In this case, the decision is a simple one. Because there is to be an environmental covenant covering this site, there can be no residential use; the industrial standard will apply.
At that point, Quast explains, Stanley Consultants will do what’s called ABCA: Analysis of Brownfield Cleanup Alternatives. Once they’ve completed the analysis, they will propose three cleanup options to the EPA. “We have to tell them which option we recommend and why it’s most feasible,” she says. “We look at the cost and the difficulty of implementation. Then we make a proposal to the city, to the DNR, and to the EPA. We tell them what we think is the best way to protect health today and minimize the health risk based on future use of the site,” Quast says.
Considering the Options
What are the options for this site?
“The best way to remove the contamination is to remove the auto fluff — about 20 feet deep.” With a site that’s 75 yards across and about ½ mile long, we’re talking about “massive removal.” Contamination removal including the hauling and disposal could rack up “about $5 or $6 million for the ultimate cleanup,” Quast says.
But that’s the most expensive option and may not be the final recommendation.
“Besides cost, are there other factors that will determine whether to go this route?” we ask the group.
“There are ecological limits,” Cook says. “If the DNR finds endangered species or if we see dead fish, the clean-up standards will be [tightened] to protect the species.”
Asked for an example, Cook tells us about the Iowa Army Ammunition Plant in Burlington, Iowa, where the DNR found the rare Indiana bat. The EPA Superfund cleanup had to take into account the safety of the bats. “They couldn’t do the cleanup during nesting season, so they did it in early fall and in the spring.”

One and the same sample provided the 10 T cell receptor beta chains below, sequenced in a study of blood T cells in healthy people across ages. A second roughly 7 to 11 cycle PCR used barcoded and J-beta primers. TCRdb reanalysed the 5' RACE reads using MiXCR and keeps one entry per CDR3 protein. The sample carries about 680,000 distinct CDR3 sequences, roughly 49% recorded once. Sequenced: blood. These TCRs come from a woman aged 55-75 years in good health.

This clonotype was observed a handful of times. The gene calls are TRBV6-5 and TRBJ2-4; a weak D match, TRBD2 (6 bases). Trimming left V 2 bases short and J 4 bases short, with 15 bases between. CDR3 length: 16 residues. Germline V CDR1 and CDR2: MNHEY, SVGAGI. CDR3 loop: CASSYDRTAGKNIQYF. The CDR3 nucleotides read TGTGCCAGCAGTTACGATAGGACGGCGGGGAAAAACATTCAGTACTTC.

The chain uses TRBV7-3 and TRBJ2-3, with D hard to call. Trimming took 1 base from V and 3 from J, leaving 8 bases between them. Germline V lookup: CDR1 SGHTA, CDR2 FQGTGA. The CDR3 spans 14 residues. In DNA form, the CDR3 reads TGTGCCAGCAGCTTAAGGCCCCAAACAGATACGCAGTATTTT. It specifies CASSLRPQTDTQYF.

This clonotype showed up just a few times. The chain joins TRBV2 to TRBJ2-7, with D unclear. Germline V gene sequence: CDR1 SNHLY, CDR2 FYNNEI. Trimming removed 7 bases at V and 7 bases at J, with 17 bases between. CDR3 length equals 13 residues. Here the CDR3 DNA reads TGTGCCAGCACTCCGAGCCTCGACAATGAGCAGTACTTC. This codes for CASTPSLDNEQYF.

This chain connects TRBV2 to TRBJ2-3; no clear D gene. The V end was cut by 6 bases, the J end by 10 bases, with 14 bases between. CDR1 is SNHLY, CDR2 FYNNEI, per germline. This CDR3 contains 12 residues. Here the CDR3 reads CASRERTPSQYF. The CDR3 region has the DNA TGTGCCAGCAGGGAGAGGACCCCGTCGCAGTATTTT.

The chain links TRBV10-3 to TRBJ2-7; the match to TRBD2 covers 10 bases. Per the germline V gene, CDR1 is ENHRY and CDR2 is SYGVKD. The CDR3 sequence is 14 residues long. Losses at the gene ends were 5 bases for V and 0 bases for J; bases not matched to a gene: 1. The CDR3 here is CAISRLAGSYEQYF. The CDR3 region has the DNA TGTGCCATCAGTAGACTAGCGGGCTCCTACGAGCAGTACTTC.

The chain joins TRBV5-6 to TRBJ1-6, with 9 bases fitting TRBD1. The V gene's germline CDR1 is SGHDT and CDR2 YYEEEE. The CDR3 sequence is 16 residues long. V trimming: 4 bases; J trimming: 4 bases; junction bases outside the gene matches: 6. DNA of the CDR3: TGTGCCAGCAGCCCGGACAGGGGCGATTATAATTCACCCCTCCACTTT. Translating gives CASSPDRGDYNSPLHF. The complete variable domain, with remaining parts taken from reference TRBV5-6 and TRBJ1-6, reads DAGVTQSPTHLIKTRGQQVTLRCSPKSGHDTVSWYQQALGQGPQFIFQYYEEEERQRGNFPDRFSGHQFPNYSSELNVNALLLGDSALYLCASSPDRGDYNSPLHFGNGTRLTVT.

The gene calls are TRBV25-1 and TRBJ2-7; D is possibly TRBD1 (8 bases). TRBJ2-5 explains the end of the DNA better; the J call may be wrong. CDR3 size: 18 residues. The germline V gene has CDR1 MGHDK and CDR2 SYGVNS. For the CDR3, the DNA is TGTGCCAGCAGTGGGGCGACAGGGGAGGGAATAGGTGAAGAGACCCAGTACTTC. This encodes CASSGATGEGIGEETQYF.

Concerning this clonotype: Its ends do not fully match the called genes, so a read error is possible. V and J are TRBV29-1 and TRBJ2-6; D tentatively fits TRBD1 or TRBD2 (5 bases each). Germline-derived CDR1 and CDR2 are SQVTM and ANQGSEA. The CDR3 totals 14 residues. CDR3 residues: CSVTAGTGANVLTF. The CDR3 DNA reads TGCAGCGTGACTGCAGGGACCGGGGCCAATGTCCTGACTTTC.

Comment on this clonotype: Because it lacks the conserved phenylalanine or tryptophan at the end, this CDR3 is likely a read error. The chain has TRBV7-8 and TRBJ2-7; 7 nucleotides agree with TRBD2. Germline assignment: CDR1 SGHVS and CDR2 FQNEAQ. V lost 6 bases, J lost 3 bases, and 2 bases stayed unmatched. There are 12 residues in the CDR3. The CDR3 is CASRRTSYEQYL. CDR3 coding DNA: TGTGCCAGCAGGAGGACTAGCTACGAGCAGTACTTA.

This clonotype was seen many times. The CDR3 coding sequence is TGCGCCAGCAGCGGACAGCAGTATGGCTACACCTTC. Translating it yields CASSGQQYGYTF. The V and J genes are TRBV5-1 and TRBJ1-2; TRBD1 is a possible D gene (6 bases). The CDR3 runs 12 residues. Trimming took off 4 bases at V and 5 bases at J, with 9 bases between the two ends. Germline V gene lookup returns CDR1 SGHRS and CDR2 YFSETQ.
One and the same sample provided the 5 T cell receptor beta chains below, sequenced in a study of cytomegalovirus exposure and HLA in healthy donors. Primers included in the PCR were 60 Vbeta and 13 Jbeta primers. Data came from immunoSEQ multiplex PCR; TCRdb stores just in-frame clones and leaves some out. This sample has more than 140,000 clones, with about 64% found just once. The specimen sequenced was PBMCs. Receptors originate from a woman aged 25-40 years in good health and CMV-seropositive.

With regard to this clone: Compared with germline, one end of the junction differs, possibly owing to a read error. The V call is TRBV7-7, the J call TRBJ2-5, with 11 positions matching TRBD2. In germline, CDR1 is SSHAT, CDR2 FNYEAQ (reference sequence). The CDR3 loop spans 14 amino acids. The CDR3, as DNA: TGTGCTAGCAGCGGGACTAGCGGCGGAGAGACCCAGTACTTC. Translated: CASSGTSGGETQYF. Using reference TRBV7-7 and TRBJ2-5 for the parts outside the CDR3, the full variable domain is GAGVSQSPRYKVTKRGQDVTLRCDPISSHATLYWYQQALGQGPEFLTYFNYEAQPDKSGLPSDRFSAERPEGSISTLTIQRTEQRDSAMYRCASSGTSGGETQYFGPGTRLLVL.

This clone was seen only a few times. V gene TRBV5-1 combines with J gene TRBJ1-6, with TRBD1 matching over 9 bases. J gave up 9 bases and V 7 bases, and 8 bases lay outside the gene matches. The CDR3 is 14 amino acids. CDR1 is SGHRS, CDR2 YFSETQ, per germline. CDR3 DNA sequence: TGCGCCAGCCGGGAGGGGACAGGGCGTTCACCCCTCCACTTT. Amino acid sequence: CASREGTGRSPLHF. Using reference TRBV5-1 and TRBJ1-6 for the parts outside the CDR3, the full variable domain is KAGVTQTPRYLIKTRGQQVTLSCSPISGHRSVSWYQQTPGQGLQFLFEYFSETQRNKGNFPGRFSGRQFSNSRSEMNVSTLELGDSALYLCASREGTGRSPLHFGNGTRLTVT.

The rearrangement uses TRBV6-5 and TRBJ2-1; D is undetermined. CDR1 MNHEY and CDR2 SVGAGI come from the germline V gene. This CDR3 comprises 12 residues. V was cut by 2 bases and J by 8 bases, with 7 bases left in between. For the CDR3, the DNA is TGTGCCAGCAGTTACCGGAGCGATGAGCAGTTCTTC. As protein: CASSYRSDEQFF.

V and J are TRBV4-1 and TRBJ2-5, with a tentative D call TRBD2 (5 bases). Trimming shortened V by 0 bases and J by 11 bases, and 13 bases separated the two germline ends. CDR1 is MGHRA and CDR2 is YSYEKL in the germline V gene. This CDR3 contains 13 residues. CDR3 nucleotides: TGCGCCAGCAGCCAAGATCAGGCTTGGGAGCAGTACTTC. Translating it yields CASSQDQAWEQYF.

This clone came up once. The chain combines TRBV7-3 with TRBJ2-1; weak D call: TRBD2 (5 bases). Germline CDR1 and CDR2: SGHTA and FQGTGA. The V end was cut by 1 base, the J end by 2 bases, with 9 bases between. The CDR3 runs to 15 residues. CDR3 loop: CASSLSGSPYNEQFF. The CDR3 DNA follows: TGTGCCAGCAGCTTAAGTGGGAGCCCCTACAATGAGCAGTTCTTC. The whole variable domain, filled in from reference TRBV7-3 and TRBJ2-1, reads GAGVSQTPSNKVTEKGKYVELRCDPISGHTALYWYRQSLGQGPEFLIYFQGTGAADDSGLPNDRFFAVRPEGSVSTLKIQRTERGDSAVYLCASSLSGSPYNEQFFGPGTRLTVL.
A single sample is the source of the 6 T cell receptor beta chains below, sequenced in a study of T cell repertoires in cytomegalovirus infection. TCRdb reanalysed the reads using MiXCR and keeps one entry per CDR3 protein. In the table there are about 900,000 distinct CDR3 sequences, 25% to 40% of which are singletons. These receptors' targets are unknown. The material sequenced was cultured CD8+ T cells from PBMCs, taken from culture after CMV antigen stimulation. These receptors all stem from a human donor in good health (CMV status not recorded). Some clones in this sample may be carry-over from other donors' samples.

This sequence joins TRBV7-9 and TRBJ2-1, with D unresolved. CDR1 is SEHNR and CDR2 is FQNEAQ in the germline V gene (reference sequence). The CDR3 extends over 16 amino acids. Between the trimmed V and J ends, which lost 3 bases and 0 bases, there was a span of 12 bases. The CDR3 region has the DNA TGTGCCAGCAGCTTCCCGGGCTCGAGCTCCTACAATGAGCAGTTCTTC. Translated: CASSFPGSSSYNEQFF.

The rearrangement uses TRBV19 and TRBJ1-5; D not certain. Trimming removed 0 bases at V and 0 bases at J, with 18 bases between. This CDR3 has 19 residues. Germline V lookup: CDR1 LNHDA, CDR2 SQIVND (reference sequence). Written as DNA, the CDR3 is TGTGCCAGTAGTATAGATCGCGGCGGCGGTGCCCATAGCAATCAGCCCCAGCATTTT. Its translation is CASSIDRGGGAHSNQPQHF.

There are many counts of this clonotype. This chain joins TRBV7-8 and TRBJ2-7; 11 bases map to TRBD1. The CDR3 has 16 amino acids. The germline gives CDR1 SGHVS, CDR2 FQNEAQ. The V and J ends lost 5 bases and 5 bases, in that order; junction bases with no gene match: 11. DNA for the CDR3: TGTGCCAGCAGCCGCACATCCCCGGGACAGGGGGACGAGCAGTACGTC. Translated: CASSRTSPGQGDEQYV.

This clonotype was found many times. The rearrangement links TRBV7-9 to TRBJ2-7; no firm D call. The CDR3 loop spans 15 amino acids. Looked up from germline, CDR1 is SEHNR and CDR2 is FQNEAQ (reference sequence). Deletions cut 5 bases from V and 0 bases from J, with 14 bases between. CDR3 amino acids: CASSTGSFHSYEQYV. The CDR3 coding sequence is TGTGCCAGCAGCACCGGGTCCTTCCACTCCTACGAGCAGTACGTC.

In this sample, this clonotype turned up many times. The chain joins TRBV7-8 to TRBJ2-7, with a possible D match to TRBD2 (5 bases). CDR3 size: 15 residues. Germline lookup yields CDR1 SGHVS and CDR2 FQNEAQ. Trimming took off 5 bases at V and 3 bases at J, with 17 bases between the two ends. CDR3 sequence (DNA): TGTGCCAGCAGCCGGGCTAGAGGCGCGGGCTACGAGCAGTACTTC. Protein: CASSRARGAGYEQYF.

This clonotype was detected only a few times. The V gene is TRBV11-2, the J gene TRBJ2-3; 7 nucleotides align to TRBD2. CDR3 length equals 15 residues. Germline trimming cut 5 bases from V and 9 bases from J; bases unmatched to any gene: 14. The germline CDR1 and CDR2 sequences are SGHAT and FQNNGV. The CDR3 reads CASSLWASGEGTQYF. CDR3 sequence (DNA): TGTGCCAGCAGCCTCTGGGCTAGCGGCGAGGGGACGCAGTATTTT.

Stanley Consultants, too, monitors for endangered species, Quast adds. So far, no endangered species have been identified at the Zenith site.
Cook describes another option. “They could cap the site with four feet of clean soil on top of it. This requires a two-foot layer of impermeable soil and a minimum of two feet of uncompacted soil. This would bring it up to residential standards.” He adds, “A capped site must be maintained. “
Quast then tells us a third possibility, a combination of the other two. “We could remove the most-contaminated soil, then fill it in with clean material and cap the entire remaining site,” she says.
Although it’s not certain yet, what appears most likely is that Stanley will recommend capping the site.
“What if contamination is found in the wetlands?” I ask.
“We’ll get the contaminated soil out of the water and put it back on dry land,” McCain says. Then the soil would either be removed to the landfill or capped.
But the lead they’ve found on the site itself isn’t likely to have traveled clear across the highway to the wetlands.